Hillsborough County civics teacher makes history by winning prestigious award

While public schools are out on summer break, one Hillsborough County civics teacher is making some history of his own. 

Tony Pirotta was just chosen to win an American Civic Education Teacher Award- and he's one of only three in the entire country. The Sumner High School teacher has dedicated his career to getting kids involved with - and excited about - how their government works. 

A passion for civics came early for Pirotta. 

"I've loved it since I was young myself," he stated, "just teaching people about the Constitution and the Bill of Rights and how we as citizens can take an active part in our government."

He also developed a deep appreciation for education.

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"I come from a long line of educators," Pirotta explained. "My grandma once was a P.E. teacher and swim coach in Pittsburgh. Both of my parents were educators. My mom was a band director, my dad taught 5th and 6th-grade language arts at one time and became an administrator in Hillsborough County."

Tony Pirotta and students with 'Ought To Be A Law' sign.

With that type of background and drive, Pirotta was destined for the classroom.

"I teach government and economics. I've taught some world history. I've taught some African American history, student government, I sponsor currently," Pirotta said. 

The USF grad taught at Armwood High School before going to Sumner High School. Since 2007, he's led the "Ought To Be A Law" program, helping students craft and introduce new legislation.

"You're never too young to start making a change in the community and this club proves that," student Maria Medina told FOX 13 in 2019.

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Partnering with state lawmakers, students in the program have successfully passed five bills which included toughening penalties for teachers guilty of sex offenses against students and eliminating taxes on feminine hygiene products.

Pirotta's work got the attention of the Center for Civic Education, Center on Representative Government, and the National Education Association. This year, he won an American Civic Education Teacher Award, one of three in the whole country.

Tony Pirotta and students behind desk.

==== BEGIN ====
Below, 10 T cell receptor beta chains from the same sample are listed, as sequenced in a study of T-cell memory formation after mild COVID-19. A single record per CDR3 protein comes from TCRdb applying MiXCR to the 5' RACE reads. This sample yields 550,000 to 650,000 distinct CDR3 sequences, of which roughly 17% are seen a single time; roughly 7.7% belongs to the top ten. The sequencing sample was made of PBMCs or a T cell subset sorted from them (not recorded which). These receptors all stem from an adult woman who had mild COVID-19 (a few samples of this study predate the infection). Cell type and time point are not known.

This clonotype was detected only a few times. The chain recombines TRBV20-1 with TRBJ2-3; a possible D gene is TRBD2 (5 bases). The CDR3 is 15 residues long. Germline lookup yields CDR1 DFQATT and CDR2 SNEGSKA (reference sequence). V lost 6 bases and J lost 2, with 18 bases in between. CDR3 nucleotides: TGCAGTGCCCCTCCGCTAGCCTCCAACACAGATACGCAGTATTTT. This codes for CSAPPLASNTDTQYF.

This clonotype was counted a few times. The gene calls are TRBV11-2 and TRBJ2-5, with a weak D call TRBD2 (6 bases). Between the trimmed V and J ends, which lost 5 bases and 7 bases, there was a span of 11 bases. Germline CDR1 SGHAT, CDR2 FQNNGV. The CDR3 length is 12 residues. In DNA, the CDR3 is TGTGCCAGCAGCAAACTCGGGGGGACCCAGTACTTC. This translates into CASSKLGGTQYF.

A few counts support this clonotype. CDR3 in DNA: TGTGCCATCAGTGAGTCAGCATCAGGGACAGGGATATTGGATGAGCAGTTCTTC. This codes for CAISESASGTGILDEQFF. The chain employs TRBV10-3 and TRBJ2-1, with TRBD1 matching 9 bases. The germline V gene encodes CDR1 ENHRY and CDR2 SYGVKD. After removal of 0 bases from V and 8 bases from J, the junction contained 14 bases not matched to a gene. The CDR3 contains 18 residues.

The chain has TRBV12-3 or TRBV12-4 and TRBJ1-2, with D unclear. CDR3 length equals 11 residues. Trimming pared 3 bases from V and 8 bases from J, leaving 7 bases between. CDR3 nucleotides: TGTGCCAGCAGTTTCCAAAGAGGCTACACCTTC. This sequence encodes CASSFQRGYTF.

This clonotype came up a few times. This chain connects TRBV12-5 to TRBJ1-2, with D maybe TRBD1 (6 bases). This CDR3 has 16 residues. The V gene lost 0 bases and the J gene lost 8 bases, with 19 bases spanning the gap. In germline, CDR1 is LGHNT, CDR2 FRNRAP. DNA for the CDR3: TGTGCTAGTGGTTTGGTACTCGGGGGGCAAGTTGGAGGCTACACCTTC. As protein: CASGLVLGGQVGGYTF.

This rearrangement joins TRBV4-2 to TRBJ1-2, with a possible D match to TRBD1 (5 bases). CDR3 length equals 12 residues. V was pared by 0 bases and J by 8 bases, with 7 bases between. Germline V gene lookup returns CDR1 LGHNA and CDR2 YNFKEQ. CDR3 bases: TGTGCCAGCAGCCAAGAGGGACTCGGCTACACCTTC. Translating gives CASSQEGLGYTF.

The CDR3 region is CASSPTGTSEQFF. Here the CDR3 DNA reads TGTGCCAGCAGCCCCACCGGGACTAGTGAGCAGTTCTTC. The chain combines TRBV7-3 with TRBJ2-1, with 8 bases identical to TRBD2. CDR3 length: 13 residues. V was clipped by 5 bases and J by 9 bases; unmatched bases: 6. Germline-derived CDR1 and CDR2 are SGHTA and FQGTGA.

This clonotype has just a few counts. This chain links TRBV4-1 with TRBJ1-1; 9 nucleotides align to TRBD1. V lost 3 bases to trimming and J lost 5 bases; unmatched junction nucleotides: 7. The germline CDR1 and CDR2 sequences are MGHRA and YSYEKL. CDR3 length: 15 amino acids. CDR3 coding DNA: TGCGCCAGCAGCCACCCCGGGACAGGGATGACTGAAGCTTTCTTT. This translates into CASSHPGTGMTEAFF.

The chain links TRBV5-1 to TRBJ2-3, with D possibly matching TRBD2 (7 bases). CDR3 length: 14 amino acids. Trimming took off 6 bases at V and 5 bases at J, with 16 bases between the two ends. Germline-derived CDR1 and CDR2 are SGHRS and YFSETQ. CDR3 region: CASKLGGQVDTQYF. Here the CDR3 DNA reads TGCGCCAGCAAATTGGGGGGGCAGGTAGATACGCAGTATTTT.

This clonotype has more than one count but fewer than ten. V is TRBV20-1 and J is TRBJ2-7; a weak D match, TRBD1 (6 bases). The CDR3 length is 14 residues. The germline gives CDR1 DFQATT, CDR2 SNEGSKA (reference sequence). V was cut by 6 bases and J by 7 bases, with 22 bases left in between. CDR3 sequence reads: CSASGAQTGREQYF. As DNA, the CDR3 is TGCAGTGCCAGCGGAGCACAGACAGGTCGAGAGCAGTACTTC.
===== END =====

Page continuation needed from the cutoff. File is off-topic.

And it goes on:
According to their website, the ACETA awards recognize civics and government teachers who have demonstrated exceptional expertise, dynamism, and creativity in motivating students to learn about the Constitution, U.S. government at the federal, state, and local levels, and public policy.

Pirotta will be honored with a plaque. There will also be a virtual recognition event.

For colleagues and students, this huge honor comes as no surprise.

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"He's the teacher that every principal wants on campus," said Sumner H.S. Principal Robert Nelson. "He is the jack of all trades, but master of all - not master of none. You'll see him in the press box on Friday nights. You see him coaching the girls' soccer team. You see him coming in early. You'll see he's willing to stay late. You see him in the hallway. He's our student government sponsor. He just influences the school and cares about kids so much."

Former student Haley Manigold now studies foreign affairs and international relations at the University of North Florida.

"The opportunity he gave me with ‘Ought To Be A Law’ truly changed my life," Manigold said. "This award is just a culmination of all of this work. He so deserves it."

Tony Pirotta and students in auditorium.

Former student William Warmke went on to become an Assistant State Attorney.

"When he spoke, we wanted to listen," Warmke said. "It wasn't like we had to because it was an adult or a teacher. It was very open. No idea was shot down. You were able to just talk to him."

Pirotta has inspired thousands of these stories with much more history to be written.

"I think for every educator, that's the gift that we all look for, is to see our students succeed in life," Pirotta said. "The one thing I always tell my kids is no matter where you go and what you do, I'll always care about you."

And he reminds them - don't ever forget to vote.

Pirotta's ‘Ought To Be A Law’ program is currently only at Sumner High School. But he says they're looking to expand it districtwide.